We were in the backyard, sipping coffee and listening to the crickets and the thrum of I-80, me reading another Stephen King novel and you working one of those sudoku puzzles, when great Wormwood fell. The third angel – third in a week, you said quietly – slipped gracefully through the third heaven with a silver trumpet in his hand. And he blew that accursed horn so loud it shook the whole heartland. 18-wheelers on the long haul shuddered and screamed, skidding to a halt, burnt rubber tracks and tire shreds flying out in smoke behind them. Cars and minivans veered for the shoulders, dived into the ditches, their radiators steaming, engines ticking and little kids screaming in the back seat, crying with red eyes and snot bubbles under their noses.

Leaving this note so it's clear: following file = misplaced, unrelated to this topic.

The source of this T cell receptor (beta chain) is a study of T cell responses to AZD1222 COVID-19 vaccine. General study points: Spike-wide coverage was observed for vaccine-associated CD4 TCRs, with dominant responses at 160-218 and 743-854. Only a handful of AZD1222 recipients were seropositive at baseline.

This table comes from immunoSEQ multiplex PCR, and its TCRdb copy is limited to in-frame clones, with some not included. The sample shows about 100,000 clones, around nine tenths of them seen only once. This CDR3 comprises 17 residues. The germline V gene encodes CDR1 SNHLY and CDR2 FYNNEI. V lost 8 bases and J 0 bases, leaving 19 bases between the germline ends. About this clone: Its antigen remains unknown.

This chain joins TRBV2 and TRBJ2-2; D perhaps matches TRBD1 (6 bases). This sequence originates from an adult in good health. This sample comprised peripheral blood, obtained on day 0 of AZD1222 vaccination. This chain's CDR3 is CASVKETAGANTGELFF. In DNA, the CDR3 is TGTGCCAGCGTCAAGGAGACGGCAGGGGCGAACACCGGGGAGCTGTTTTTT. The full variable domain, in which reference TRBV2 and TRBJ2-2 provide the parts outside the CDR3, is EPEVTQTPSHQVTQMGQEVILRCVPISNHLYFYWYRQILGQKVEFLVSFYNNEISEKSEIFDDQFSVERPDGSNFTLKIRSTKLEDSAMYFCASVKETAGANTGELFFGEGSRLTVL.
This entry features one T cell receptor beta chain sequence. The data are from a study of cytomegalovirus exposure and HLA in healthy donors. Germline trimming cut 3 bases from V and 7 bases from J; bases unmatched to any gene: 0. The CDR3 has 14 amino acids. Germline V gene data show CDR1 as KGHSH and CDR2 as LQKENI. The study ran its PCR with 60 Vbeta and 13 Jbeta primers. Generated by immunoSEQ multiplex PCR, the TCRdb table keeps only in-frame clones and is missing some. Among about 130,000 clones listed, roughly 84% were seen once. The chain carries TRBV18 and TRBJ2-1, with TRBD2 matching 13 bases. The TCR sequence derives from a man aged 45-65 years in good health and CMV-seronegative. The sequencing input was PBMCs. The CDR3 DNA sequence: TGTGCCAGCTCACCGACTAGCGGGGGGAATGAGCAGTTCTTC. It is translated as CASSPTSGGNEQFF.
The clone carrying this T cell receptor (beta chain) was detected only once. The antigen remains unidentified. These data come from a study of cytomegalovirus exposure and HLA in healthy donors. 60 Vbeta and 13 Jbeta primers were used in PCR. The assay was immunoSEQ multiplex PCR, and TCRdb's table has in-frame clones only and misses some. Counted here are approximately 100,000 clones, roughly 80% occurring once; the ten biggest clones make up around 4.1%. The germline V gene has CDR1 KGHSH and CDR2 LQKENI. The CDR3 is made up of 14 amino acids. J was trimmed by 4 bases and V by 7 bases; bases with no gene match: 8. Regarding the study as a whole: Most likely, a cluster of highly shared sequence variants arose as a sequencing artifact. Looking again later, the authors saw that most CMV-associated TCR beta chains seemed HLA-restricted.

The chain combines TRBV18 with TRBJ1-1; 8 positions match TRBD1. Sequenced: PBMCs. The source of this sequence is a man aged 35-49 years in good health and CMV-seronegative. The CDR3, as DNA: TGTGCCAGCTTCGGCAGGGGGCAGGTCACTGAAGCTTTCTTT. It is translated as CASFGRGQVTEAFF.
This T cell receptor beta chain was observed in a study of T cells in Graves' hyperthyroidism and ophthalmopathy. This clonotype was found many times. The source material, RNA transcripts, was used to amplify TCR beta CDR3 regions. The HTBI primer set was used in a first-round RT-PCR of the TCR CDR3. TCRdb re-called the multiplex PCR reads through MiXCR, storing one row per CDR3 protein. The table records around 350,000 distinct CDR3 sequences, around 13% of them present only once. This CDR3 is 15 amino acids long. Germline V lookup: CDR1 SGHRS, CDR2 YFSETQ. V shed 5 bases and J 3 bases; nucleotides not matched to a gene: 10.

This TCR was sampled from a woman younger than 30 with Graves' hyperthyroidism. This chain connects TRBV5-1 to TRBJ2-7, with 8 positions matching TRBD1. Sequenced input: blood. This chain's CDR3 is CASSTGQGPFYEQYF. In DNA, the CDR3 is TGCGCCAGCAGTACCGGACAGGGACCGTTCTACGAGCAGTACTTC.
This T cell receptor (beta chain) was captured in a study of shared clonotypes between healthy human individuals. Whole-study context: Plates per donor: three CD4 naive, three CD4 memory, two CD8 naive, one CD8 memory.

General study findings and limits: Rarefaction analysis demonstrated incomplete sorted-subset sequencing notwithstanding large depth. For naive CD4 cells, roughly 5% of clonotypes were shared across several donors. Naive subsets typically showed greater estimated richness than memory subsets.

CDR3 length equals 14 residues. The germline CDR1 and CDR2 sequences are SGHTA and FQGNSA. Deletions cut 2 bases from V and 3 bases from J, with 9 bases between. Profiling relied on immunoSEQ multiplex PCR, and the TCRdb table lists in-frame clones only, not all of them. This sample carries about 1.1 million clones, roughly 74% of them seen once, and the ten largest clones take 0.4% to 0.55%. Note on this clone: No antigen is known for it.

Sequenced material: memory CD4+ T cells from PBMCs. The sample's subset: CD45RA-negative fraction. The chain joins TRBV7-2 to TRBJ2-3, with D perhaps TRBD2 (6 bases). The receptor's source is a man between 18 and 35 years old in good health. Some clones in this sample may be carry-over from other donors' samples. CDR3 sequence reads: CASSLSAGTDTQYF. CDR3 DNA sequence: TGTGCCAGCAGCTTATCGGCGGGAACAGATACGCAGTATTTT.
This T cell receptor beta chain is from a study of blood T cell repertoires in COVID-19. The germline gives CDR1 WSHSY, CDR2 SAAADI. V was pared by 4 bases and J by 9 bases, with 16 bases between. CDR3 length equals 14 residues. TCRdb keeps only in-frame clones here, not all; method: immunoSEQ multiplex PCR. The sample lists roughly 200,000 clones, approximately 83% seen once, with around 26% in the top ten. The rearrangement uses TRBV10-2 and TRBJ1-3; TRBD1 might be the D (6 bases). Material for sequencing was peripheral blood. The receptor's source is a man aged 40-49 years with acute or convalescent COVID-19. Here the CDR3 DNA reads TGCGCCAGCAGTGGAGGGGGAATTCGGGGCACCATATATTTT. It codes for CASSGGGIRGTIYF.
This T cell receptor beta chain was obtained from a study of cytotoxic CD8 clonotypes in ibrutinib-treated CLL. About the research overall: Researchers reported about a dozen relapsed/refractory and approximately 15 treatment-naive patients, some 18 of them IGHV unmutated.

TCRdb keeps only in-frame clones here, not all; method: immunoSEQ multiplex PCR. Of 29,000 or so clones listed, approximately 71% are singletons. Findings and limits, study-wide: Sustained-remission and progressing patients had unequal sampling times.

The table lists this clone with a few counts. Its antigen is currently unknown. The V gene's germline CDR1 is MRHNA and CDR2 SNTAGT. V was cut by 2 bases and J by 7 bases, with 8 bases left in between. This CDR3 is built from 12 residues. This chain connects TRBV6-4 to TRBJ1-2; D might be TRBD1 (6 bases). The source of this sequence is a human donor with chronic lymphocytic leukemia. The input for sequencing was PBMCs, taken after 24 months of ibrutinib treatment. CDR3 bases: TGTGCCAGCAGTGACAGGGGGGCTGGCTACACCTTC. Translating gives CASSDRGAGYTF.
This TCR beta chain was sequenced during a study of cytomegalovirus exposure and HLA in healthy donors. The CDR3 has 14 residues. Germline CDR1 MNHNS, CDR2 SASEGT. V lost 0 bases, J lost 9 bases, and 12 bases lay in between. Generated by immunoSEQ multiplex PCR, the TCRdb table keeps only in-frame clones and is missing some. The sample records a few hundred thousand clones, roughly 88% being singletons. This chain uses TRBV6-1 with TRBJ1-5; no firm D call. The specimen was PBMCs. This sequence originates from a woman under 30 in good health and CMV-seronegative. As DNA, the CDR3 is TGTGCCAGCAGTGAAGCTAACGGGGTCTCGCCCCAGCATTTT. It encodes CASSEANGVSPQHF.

We watched with slow wonder as that great star began its descent, falling from orbit, its signal lights twinkling normally at first, as if nothing was wrong, five-by-five on orbital path. Then suddenly faster and faster as it plummeted, plunged to the earth, down into the sea, somewhere in the North Pacific. A spray of mist came over us there in the yard, more than four thousand miles away. And that fine spray of mist was bitter – not the shock of ocean salt water, mind you, but bitter.
It was the bitterness of acrimony, the bitterness of despair. It was the bitterness of petty officials who get their way, not because they’re right, but because of an abstract authority, acting in spite and venom. It was the bitterness of stifled dreams. Of every whispered threat. Of anxious worries. The bitterness of wrongs left un-repented and unforgiven. A third of the waters of the Earth turned bitter like wormwood oil, and many people died because of its poison.